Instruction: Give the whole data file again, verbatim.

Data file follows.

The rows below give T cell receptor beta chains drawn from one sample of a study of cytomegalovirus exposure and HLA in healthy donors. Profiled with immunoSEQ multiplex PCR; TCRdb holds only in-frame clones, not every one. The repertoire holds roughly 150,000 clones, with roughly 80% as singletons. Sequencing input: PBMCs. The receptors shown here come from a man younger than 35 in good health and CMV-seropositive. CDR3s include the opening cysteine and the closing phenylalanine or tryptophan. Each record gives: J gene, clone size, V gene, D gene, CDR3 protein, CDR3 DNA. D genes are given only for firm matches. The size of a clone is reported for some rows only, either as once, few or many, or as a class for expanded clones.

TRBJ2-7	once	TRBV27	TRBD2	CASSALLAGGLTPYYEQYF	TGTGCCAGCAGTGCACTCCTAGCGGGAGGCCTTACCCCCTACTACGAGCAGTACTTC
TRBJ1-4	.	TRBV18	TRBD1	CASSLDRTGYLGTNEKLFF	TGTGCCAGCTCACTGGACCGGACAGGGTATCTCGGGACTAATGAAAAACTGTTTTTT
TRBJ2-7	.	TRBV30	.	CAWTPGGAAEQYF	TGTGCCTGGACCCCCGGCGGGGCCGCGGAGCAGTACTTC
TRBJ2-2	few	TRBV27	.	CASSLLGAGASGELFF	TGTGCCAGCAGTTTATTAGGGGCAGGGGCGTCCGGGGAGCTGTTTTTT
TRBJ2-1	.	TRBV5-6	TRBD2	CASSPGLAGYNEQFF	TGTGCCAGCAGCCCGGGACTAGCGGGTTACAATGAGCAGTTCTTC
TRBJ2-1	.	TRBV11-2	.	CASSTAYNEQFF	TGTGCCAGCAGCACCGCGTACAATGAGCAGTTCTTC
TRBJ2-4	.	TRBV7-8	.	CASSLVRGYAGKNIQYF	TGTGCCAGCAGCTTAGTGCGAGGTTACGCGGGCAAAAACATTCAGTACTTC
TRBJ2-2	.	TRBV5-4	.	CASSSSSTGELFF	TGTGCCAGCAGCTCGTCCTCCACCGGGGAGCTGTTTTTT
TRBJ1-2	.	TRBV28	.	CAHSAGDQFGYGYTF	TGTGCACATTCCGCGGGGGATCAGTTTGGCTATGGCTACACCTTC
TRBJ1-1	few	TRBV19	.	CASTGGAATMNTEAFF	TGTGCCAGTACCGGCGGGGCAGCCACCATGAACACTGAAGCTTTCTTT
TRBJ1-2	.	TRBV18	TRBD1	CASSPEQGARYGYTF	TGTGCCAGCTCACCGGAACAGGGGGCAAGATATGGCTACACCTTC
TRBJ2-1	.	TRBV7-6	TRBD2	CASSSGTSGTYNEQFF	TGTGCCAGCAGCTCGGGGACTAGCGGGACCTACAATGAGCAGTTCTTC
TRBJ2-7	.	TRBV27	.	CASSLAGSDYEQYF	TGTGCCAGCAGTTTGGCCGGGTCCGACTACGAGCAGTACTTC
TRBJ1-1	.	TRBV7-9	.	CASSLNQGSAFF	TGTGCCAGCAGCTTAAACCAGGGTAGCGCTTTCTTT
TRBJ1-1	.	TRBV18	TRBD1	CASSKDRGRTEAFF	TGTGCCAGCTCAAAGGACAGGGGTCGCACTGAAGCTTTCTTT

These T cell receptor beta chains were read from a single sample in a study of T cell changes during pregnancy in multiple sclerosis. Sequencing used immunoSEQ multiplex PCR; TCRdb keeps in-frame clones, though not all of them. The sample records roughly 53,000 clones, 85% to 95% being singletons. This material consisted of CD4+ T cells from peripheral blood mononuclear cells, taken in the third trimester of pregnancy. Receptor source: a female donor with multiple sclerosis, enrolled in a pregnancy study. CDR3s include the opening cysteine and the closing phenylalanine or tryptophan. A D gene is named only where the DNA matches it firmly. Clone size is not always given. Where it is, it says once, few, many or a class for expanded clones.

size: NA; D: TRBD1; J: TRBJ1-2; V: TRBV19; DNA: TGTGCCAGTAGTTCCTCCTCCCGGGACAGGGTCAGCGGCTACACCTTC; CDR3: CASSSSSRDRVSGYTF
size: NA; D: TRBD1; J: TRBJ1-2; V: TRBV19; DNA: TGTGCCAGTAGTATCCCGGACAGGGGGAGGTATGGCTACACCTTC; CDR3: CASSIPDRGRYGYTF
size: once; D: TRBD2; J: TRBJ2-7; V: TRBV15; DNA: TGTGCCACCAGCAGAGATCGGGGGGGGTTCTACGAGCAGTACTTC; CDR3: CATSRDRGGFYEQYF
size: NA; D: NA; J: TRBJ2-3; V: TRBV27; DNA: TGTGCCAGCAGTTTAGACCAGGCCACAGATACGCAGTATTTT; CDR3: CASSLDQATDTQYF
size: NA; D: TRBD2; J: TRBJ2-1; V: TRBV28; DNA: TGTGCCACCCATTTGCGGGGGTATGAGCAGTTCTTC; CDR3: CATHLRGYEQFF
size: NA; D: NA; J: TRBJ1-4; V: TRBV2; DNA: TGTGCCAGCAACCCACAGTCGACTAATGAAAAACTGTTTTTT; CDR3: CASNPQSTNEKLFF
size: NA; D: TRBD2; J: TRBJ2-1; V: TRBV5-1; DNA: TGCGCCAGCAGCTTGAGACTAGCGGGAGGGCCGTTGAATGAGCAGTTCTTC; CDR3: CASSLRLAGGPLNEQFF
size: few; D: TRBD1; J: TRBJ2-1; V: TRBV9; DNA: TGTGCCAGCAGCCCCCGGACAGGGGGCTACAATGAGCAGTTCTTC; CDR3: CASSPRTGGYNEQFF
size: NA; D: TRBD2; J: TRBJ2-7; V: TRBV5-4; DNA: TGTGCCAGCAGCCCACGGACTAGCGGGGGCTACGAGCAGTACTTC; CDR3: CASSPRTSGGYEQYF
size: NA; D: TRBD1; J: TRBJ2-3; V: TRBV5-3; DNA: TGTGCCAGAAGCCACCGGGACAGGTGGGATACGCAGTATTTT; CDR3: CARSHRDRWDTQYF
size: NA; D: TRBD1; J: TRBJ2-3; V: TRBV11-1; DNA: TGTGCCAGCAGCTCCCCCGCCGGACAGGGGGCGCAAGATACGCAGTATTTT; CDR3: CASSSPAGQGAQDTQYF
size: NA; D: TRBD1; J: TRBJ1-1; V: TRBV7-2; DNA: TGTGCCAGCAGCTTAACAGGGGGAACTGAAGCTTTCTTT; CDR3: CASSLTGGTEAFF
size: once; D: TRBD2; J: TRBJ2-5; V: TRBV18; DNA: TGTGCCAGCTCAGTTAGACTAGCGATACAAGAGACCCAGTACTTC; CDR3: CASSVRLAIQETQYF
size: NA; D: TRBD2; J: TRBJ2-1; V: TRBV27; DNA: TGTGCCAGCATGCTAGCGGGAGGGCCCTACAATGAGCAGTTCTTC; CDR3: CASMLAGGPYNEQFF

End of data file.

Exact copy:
The rows below give T cell receptor beta chains drawn from one sample of a study of cytomegalovirus exposure and HLA in healthy donors. Profiled with immunoSEQ multiplex PCR; TCRdb holds only in-frame clones, not every one. The repertoire holds roughly 150,000 clones, with roughly 80% as singletons. Sequencing input: PBMCs. The receptors shown here come from a man younger than 35 in good health and CMV-seropositive. CDR3s include the opening cysteine and the closing phenylalanine or tryptophan. Each record gives: J gene, clone size, V gene, D gene, CDR3 protein, CDR3 DNA. D genes are given only for firm matches. The size of a clone is reported for some rows only, either as once, few or many, or as a class for expanded clones.

TRBJ2-7	once	TRBV27	TRBD2	CASSALLAGGLTPYYEQYF	TGTGCCAGCAGTGCACTCCTAGCGGGAGGCCTTACCCCCTACTACGAGCAGTACTTC
TRBJ1-4	.	TRBV18	TRBD1	CASSLDRTGYLGTNEKLFF	TGTGCCAGCTCACTGGACCGGACAGGGTATCTCGGGACTAATGAAAAACTGTTTTTT
TRBJ2-7	.	TRBV30	.	CAWTPGGAAEQYF	TGTGCCTGGACCCCCGGCGGGGCCGCGGAGCAGTACTTC
TRBJ2-2	few	TRBV27	.	CASSLLGAGASGELFF	TGTGCCAGCAGTTTATTAGGGGCAGGGGCGTCCGGGGAGCTGTTTTTT
TRBJ2-1	.	TRBV5-6	TRBD2	CASSPGLAGYNEQFF	TGTGCCAGCAGCCCGGGACTAGCGGGTTACAATGAGCAGTTCTTC
TRBJ2-1	.	TRBV11-2	.	CASSTAYNEQFF	TGTGCCAGCAGCACCGCGTACAATGAGCAGTTCTTC
TRBJ2-4	.	TRBV7-8	.	CASSLVRGYAGKNIQYF	TGTGCCAGCAGCTTAGTGCGAGGTTACGCGGGCAAAAACATTCAGTACTTC
TRBJ2-2	.	TRBV5-4	.	CASSSSSTGELFF	TGTGCCAGCAGCTCGTCCTCCACCGGGGAGCTGTTTTTT
TRBJ1-2	.	TRBV28	.	CAHSAGDQFGYGYTF	TGTGCACATTCCGCGGGGGATCAGTTTGGCTATGGCTACACCTTC
TRBJ1-1	few	TRBV19	.	CASTGGAATMNTEAFF	TGTGCCAGTACCGGCGGGGCAGCCACCATGAACACTGAAGCTTTCTTT
TRBJ1-2	.	TRBV18	TRBD1	CASSPEQGARYGYTF	TGTGCCAGCTCACCGGAACAGGGGGCAAGATATGGCTACACCTTC
TRBJ2-1	.	TRBV7-6	TRBD2	CASSSGTSGTYNEQFF	TGTGCCAGCAGCTCGGGGACTAGCGGGACCTACAATGAGCAGTTCTTC
TRBJ2-7	.	TRBV27	.	CASSLAGSDYEQYF	TGTGCCAGCAGTTTGGCCGGGTCCGACTACGAGCAGTACTTC
TRBJ1-1	.	TRBV7-9	.	CASSLNQGSAFF	TGTGCCAGCAGCTTAAACCAGGGTAGCGCTTTCTTT
TRBJ1-1	.	TRBV18	TRBD1	CASSKDRGRTEAFF	TGTGCCAGCTCAAAGGACAGGGGTCGCACTGAAGCTTTCTTT

These T cell receptor beta chains were read from a single sample in a study of T cell changes during pregnancy in multiple sclerosis. Sequencing used immunoSEQ multiplex PCR; TCRdb keeps in-frame clones, though not all of them. The sample records roughly 53,000 clones, 85% to 95% being singletons. This material consisted of CD4+ T cells from peripheral blood mononuclear cells, taken in the third trimester of pregnancy. Receptor source: a female donor with multiple sclerosis, enrolled in a pregnancy study. CDR3s include the opening cysteine and the closing phenylalanine or tryptophan. A D gene is named only where the DNA matches it firmly. Clone size is not always given. Where it is, it says once, few, many or a class for expanded clones.

size: NA; D: TRBD1; J: TRBJ1-2; V: TRBV19; DNA: TGTGCCAGTAGTTCCTCCTCCCGGGACAGGGTCAGCGGCTACACCTTC; CDR3: CASSSSSRDRVSGYTF
size: NA; D: TRBD1; J: TRBJ1-2; V: TRBV19; DNA: TGTGCCAGTAGTATCCCGGACAGGGGGAGGTATGGCTACACCTTC; CDR3: CASSIPDRGRYGYTF
size: once; D: TRBD2; J: TRBJ2-7; V: TRBV15; DNA: TGTGCCACCAGCAGAGATCGGGGGGGGTTCTACGAGCAGTACTTC; CDR3: CATSRDRGGFYEQYF
size: NA; D: NA; J: TRBJ2-3; V: TRBV27; DNA: TGTGCCAGCAGTTTAGACCAGGCCACAGATACGCAGTATTTT; CDR3: CASSLDQATDTQYF
size: NA; D: TRBD2; J: TRBJ2-1; V: TRBV28; DNA: TGTGCCACCCATTTGCGGGGGTATGAGCAGTTCTTC; CDR3: CATHLRGYEQFF
size: NA; D: NA; J: TRBJ1-4; V: TRBV2; DNA: TGTGCCAGCAACCCACAGTCGACTAATGAAAAACTGTTTTTT; CDR3: CASNPQSTNEKLFF
size: NA; D: TRBD2; J: TRBJ2-1; V: TRBV5-1; DNA: TGCGCCAGCAGCTTGAGACTAGCGGGAGGGCCGTTGAATGAGCAGTTCTTC; CDR3: CASSLRLAGGPLNEQFF
size: few; D: TRBD1; J: TRBJ2-1; V: TRBV9; DNA: TGTGCCAGCAGCCCCCGGACAGGGGGCTACAATGAGCAGTTCTTC; CDR3: CASSPRTGGYNEQFF
size: NA; D: TRBD2; J: TRBJ2-7; V: TRBV5-4; DNA: TGTGCCAGCAGCCCACGGACTAGCGGGGGCTACGAGCAGTACTTC; CDR3: CASSPRTSGGYEQYF
size: NA; D: TRBD1; J: TRBJ2-3; V: TRBV5-3; DNA: TGTGCCAGAAGCCACCGGGACAGGTGGGATACGCAGTATTTT; CDR3: CARSHRDRWDTQYF
size: NA; D: TRBD1; J: TRBJ2-3; V: TRBV11-1; DNA: TGTGCCAGCAGCTCCCCCGCCGGACAGGGGGCGCAAGATACGCAGTATTTT; CDR3: CASSSPAGQGAQDTQYF
size: NA; D: TRBD1; J: TRBJ1-1; V: TRBV7-2; DNA: TGTGCCAGCAGCTTAACAGGGGGAACTGAAGCTTTCTTT; CDR3: CASSLTGGTEAFF
size: once; D: TRBD2; J: TRBJ2-5; V: TRBV18; DNA: TGTGCCAGCTCAGTTAGACTAGCGATACAAGAGACCCAGTACTTC; CDR3: CASSVRLAIQETQYF
size: NA; D: TRBD2; J: TRBJ2-1; V: TRBV27; DNA: TGTGCCAGCATGCTAGCGGGAGGGCCCTACAATGAGCAGTTCTTC; CDR3: CASMLAGGPYNEQFF